Antiviral drug tecovirimat effective in treatment of monkeypox symptoms, find researchers
30 August, 2022 | Vaishali Sharma
Using the antiviral tecovirimat to treat monkeypox skin lesions and symptoms appears to be both safe and effective, according to a UC Davis Health study. The study is one of the first to examine an...
Using the antiviral tecovirimat to treat monkeypox skin lesions and symptoms appears to be both safe and effective, according to a UC Davis Health study. The study is one of the first to examine and report the effects of using this antiviral medicine to treat people suffering with monkeypox.
The FDA has approved Tecovirimat (TPOXX) as an antiviral drug for the treatment of smallpox.
It limits viral spread within the body by interfering with the action of the protein involved in the release of the encased virus. The Centers for Disease Control and Prevention (CDC) have approved the compassionate use of tecovirimat to treat adults and children with orthopoxvirus infections, including monkeypox. In a study letter published in the journal JAMA, infectious disease experts from UC Davis gave information on 25 monkeypox patients who underwent tecovirimat treatment.
“On the use of tecovirimat for monkeypox infection, we have a minimal amount of clinical information. There is still a lot to learn about the disease’s typical course and how tecovirimat and other antivirals might impact it,” Angel Desai, the lead author, said. She specializes in infectious diseases of adults at UC Davis Health.
As of August 22, 2022, there had been about 45,500 cases of monkeypox worldwide. According to a recent research, 13% of patients required hospitalisation, despite the fact that symptoms usually resolve on their own in 2-4 weeks.
Patients referred to UC Davis Medical Center, mostly by the Sacramento County Department of Public Health, were included in the new research between June 3 and August 13, 2022.
Oral tecovirimat was given to individuals who had skin lesions on several body parts or in sensitive areas such as the face or genital region. A high-fat meal should be eaten within 30 minutes of the weight-based therapy, and it should be repeated every 8 or 12 hours.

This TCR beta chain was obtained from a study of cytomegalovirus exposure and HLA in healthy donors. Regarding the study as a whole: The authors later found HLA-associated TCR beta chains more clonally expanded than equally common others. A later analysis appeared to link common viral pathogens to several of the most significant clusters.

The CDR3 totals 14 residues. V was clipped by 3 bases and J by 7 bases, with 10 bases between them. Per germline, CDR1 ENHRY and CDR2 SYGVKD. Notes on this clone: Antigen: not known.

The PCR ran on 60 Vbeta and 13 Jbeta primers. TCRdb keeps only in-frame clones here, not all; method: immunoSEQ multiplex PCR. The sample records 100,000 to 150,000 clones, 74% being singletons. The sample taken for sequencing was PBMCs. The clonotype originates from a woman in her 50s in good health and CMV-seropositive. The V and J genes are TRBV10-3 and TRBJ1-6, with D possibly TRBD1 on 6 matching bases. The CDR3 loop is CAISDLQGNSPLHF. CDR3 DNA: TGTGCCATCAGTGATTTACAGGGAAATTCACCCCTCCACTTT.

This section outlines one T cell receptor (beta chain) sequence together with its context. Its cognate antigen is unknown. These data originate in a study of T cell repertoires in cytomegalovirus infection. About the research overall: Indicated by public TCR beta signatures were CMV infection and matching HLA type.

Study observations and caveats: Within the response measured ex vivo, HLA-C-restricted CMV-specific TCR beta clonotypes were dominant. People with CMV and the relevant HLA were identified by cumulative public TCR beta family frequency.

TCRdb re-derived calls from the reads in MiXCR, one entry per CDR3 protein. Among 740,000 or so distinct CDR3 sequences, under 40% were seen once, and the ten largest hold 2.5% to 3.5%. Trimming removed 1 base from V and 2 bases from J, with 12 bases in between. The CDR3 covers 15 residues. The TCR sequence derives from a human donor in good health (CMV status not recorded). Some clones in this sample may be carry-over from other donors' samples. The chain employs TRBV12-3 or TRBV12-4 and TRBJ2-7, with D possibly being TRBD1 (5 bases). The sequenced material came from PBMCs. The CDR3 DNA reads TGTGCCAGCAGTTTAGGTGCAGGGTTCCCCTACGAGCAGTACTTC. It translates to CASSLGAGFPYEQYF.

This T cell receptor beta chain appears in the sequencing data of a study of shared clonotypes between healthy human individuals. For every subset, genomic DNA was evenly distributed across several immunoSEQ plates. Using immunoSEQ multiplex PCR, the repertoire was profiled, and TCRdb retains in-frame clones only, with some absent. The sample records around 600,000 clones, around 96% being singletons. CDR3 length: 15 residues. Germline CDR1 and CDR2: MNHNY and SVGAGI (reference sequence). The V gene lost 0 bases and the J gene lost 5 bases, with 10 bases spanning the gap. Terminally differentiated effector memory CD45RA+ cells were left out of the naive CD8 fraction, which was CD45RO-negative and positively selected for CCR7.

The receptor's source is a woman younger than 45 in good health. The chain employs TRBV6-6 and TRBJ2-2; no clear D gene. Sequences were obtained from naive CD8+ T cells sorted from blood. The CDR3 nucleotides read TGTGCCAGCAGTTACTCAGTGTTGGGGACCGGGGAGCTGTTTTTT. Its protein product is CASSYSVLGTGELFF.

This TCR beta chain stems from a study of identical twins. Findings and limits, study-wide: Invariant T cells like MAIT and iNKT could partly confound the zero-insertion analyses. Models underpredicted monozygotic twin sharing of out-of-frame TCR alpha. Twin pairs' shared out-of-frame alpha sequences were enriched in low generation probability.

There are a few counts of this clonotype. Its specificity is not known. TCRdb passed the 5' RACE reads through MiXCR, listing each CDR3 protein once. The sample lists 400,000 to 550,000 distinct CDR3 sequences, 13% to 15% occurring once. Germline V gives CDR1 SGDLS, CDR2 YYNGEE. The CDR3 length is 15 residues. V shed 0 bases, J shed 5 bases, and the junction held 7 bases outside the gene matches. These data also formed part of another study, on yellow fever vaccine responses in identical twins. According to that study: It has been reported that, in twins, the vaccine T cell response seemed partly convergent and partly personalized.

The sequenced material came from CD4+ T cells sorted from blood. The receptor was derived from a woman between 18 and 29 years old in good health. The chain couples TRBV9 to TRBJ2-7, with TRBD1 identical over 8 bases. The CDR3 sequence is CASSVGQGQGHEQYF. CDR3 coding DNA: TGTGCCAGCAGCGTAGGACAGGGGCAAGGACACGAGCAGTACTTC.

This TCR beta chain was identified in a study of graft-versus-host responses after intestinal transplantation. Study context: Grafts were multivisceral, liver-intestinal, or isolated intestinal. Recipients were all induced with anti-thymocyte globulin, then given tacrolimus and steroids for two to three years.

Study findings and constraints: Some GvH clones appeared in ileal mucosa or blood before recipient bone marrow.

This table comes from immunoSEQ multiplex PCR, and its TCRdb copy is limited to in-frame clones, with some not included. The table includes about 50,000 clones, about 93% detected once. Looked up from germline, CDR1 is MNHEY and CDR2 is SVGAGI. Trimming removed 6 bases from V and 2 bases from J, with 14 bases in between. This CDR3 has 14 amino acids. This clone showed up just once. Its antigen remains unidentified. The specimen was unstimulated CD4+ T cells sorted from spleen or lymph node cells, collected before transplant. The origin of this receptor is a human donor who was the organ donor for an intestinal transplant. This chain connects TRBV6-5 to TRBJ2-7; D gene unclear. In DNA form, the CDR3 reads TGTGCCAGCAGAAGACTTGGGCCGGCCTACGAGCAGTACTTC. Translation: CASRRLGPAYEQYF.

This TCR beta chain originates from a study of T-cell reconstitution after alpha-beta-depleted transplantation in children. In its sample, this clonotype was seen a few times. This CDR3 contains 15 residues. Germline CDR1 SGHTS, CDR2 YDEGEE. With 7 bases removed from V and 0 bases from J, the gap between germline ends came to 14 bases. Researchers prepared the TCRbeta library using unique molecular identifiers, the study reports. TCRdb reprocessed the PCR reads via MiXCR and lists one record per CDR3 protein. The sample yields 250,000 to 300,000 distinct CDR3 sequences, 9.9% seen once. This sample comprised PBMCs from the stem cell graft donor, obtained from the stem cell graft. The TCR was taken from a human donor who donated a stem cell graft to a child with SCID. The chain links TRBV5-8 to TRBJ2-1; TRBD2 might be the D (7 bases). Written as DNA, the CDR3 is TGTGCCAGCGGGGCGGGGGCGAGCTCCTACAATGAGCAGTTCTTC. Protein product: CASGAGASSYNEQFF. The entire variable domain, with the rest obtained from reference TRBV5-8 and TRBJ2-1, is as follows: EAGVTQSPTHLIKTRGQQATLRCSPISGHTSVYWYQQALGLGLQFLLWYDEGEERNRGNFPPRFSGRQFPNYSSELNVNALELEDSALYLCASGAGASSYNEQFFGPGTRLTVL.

Clinical data were collected by in-person or telephone interviews at the first in-person evaluation for treatment, as well as on days 7 and 21 after the commencement of therapy.
The tecovirimat therapeutic regimen was completed by 25 individuals with a confirmed monkeypox infection. They were all gentlemen. They ranged in age from 27 to 76. (the median age was 40). HIV was discovered in 9 individuals.
After symptoms occurred, four patients received a dose of JYNNEOS immunisation, but only one patient received the smallpox vaccine (taken more than 25 years ago).
Symptoms in patients with monkeypox, MPX
According to the study, 92% of patients had lesions in their anal or genital regions. All patients had painful lesions, but only about half of them had fewer than 10 spots all over their bodies.
Prior to beginning their antiviral therapy, the patients had symptoms or lesions on average for 12 days. The majority of the patients (76%) had a fever, which was followed by fatigue (32%), a sore throat (20%), and chills (20%). Other symptoms included backache (12%), muscle pain (8%), nausea (4%), and diarrhoea (4%).
All of the patients finished the tecovirimat therapy and responded favourably to the medication. With the exception of one patient, they all received treatment for two weeks.
40% of patients had recovered from their lesions by day 7 of treatment. 92% had recovered and experienced no pain by day 21.
On day seven of therapy, the most common side effects were fatigue (28%), headache (20%), nausea (16%), itching (8%), and diarrhoea (8%).
“We must be extremely cautious when interpreting the data. It can be challenging to distinguish between side effects brought on by therapy and those brought on by an infection “said co-author and expert on infectious diseases George Thompson.
Thompson teaches at the UC Davis School of Medicine in the areas of internal medicine, infectious diseases, medical microbiology and immunology.
The research was tiny and there was no control group. As a result, determining antiviral efficacy in terms of symptom duration and severity was challenging. The time between the development of symptoms and the initiation of antiviral medication differed amongst individuals.